│ alias          │ abc                                                                   │
│ address        │ 0xfd8700b38d08e814d6cb17c1b786d42488e38751de2d37f393a9da38142bb6b2    │

Ensure you're using the address you created and that your environment is Testnet (since this is where you'll publish to). Here, I'm using the address I created:

> sui client switch --address 0xfd8700b38d08e814d6cb17c1b786d42488e38751de2d37f393a9da38142bb6b2
< Active address switched to 0xfd8700b38d08e814d6cb17c1b786d42488e38751de2d37f393a9da38142bb6b2

> sui client switch --env testnet
> Active environment switched to [testnet]

5b. Send Testnet SUI to the publisher address

Using the same method you used to fund your Testnet Gas Station fund, get free Testnet SUI and add it to your address from step 5a above. You can confirm you got it by running

sui client gas

My output was

│ gasCoinId                                                          │ gasBalance │
│ 0x5cffe0ba968f99a3eb5bcb5f0e993f0afafd708c3135352085ae1edcb60f9438 │ 1000000000 │

5c. Publish the Move package

Now, move to the root of the shinami-demo-app/move directory and run the publish command:

cd move
sui client publish --gas-budget 50000000

You'll get a lot of output. You'll need to record two things. First, the ObjectID of the Publisher object. Mine is the ObjectID in the output below (your value will be different). The ... represents three other created objects which I've removed so it's easier to read:

│ Created Objects:                                                                                                      │
│  ┌──                                                                                                                  │
│  │ ObjectID: 0xf5d82b00f1911f102a1e7e6809b540672e8ea1d9af951825f84c36a14e351358                                       │
│  │ Sender: 0xfd8700b38d08e814d6cb17c1b786d42488e38751de2d37f393a9da38142bb6b2                                         │
│  │ Owner: Account Address ( 0xfd8700b38d08e814d6cb17c1b786d42488e38751de2d37f393a9da38142bb6b2 )                      │
│  │ ObjectType: 0x2::package::Publisher                                                                                │
│  │ Version: 1031344                                                                                                   │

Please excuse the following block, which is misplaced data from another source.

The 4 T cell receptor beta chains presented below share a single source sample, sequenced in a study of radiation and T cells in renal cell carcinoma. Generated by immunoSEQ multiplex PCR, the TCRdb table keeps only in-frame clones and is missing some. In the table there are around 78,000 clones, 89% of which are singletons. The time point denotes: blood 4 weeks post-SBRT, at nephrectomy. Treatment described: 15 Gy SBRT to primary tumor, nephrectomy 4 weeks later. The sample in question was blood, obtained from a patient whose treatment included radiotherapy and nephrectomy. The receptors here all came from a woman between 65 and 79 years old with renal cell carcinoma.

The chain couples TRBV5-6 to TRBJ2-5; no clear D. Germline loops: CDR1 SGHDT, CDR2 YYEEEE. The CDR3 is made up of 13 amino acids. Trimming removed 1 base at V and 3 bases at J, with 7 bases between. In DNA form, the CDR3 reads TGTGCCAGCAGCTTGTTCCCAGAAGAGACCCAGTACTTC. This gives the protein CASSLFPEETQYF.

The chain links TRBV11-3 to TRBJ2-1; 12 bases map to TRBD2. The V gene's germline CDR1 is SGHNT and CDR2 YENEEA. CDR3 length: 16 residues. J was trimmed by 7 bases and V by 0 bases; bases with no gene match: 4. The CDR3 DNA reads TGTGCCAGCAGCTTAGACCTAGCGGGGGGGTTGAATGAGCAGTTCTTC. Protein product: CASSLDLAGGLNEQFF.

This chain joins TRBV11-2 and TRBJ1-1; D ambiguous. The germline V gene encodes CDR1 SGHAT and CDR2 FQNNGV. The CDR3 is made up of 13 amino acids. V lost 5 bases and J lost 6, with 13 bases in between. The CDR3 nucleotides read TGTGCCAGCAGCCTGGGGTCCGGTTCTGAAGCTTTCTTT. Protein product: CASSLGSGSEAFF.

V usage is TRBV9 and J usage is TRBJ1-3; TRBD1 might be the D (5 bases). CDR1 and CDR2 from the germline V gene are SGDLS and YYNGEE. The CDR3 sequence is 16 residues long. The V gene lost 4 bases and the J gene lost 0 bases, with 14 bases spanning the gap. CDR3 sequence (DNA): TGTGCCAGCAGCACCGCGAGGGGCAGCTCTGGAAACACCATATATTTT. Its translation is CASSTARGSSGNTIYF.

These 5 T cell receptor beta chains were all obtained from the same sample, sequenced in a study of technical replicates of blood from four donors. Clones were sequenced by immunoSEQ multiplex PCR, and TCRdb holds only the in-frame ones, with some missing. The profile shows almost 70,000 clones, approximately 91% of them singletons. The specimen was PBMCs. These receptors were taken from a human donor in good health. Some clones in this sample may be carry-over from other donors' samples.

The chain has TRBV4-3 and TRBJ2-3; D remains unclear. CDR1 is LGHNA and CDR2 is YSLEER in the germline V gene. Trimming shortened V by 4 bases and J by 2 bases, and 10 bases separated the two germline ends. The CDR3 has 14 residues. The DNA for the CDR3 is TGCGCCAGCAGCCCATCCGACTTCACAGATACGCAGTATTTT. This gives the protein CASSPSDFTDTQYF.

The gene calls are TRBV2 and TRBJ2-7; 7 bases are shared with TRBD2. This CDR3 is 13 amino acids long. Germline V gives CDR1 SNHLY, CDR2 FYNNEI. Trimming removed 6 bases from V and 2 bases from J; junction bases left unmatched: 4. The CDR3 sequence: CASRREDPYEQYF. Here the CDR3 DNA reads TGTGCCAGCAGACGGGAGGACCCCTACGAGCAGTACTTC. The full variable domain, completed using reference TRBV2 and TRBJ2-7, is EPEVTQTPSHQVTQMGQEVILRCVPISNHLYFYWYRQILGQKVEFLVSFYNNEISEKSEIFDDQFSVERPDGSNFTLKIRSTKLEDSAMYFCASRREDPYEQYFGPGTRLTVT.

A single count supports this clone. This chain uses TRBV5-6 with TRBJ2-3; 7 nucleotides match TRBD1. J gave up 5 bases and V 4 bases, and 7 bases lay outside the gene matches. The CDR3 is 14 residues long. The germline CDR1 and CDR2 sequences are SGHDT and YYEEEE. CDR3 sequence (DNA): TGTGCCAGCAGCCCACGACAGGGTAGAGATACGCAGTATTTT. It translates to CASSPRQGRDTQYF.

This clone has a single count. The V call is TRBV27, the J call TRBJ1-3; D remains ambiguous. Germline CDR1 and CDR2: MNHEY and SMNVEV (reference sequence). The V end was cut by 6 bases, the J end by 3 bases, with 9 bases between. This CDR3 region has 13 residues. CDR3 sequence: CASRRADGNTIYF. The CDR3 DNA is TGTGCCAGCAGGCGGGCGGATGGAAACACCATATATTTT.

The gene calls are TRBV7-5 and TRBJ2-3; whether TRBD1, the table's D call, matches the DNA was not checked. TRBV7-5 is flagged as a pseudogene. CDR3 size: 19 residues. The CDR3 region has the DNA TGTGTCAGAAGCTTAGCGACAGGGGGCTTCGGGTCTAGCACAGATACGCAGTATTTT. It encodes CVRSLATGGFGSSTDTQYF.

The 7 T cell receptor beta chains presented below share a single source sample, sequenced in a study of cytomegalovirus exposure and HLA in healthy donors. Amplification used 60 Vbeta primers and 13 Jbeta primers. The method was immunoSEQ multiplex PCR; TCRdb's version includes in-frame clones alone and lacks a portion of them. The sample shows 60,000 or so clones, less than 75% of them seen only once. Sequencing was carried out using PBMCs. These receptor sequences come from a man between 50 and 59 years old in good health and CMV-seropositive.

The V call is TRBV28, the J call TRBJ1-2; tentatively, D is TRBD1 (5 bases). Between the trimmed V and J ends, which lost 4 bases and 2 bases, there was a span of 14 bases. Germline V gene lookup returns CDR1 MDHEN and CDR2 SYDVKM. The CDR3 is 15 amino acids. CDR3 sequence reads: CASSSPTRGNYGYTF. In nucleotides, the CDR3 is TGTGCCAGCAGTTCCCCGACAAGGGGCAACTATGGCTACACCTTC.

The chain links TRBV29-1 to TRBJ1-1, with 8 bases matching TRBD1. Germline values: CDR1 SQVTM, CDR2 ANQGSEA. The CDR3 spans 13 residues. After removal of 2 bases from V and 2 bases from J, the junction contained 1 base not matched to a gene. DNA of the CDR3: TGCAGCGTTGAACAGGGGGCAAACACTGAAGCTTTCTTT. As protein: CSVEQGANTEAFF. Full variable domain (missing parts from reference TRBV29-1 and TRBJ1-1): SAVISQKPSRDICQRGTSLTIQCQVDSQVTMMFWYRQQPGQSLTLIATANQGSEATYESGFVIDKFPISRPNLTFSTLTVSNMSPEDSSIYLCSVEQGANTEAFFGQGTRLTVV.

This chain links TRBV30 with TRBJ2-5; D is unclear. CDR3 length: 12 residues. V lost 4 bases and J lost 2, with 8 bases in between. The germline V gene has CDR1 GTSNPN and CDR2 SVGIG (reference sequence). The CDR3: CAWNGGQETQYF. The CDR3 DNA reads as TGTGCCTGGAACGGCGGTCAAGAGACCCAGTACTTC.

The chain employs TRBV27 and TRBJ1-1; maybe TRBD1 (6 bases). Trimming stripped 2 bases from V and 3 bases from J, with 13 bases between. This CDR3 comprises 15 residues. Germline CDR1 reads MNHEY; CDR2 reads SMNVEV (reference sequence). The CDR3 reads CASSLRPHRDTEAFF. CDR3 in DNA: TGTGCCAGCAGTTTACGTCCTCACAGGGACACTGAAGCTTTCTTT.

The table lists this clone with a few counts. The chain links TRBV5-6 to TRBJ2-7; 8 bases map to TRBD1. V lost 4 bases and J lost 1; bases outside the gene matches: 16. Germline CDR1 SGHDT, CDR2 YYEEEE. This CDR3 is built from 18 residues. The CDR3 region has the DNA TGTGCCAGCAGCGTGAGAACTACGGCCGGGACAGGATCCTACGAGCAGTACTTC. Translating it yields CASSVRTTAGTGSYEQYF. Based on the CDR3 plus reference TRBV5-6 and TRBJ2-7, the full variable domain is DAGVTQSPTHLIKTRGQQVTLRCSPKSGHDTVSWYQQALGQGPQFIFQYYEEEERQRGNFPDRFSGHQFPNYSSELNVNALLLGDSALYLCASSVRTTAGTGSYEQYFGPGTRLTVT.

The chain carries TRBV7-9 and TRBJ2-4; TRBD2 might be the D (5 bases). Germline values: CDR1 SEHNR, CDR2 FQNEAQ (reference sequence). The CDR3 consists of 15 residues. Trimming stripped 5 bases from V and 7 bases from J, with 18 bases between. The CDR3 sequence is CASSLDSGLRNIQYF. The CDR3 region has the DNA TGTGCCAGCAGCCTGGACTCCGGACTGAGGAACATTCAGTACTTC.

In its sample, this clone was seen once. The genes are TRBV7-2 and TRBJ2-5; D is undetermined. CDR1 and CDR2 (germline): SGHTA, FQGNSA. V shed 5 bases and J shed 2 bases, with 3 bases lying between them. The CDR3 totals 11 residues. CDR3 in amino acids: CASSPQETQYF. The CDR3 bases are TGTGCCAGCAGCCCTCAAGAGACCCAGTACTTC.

│  │ Digest: 44pZ1FLa7EM42Ur75daF7rzDQv6AiWAGppwYDqgGwscq                                                               │
│  └──                                                                                                                  │

Second, the PackageID of the package. Here's mine (your value will be different):

│ Published Objects:                                                                                                    │
│  ┌──                                                                                                                  │
│  │ PackageID: 0x9c998d1728e3ed592261920e50f8a6c876ef94dd81fb806f04819e81129a0a77                                      │
│  │ Version: 1                                                                                                         │
│  │ Digest: G3dgLiHnW6uM1MQKTW6wFVRvxcnrsZ9BeDtMKrLbNGeq                                                               │
│  | Modules: hero                                                                                                      │
│  └──                                                                                                                  │

6. Create and fill in the .env.local file values

Next, you need to set the values for key environmental variables for the project. These should be in a .env.local file which should not committed to git since it contains sensitive information like API access key values. In the root directory of the project, run cp .env .env.local on the command line. Below, we show how to fill in values for the new .env.local file.

You'll need to fill in these pieces of information: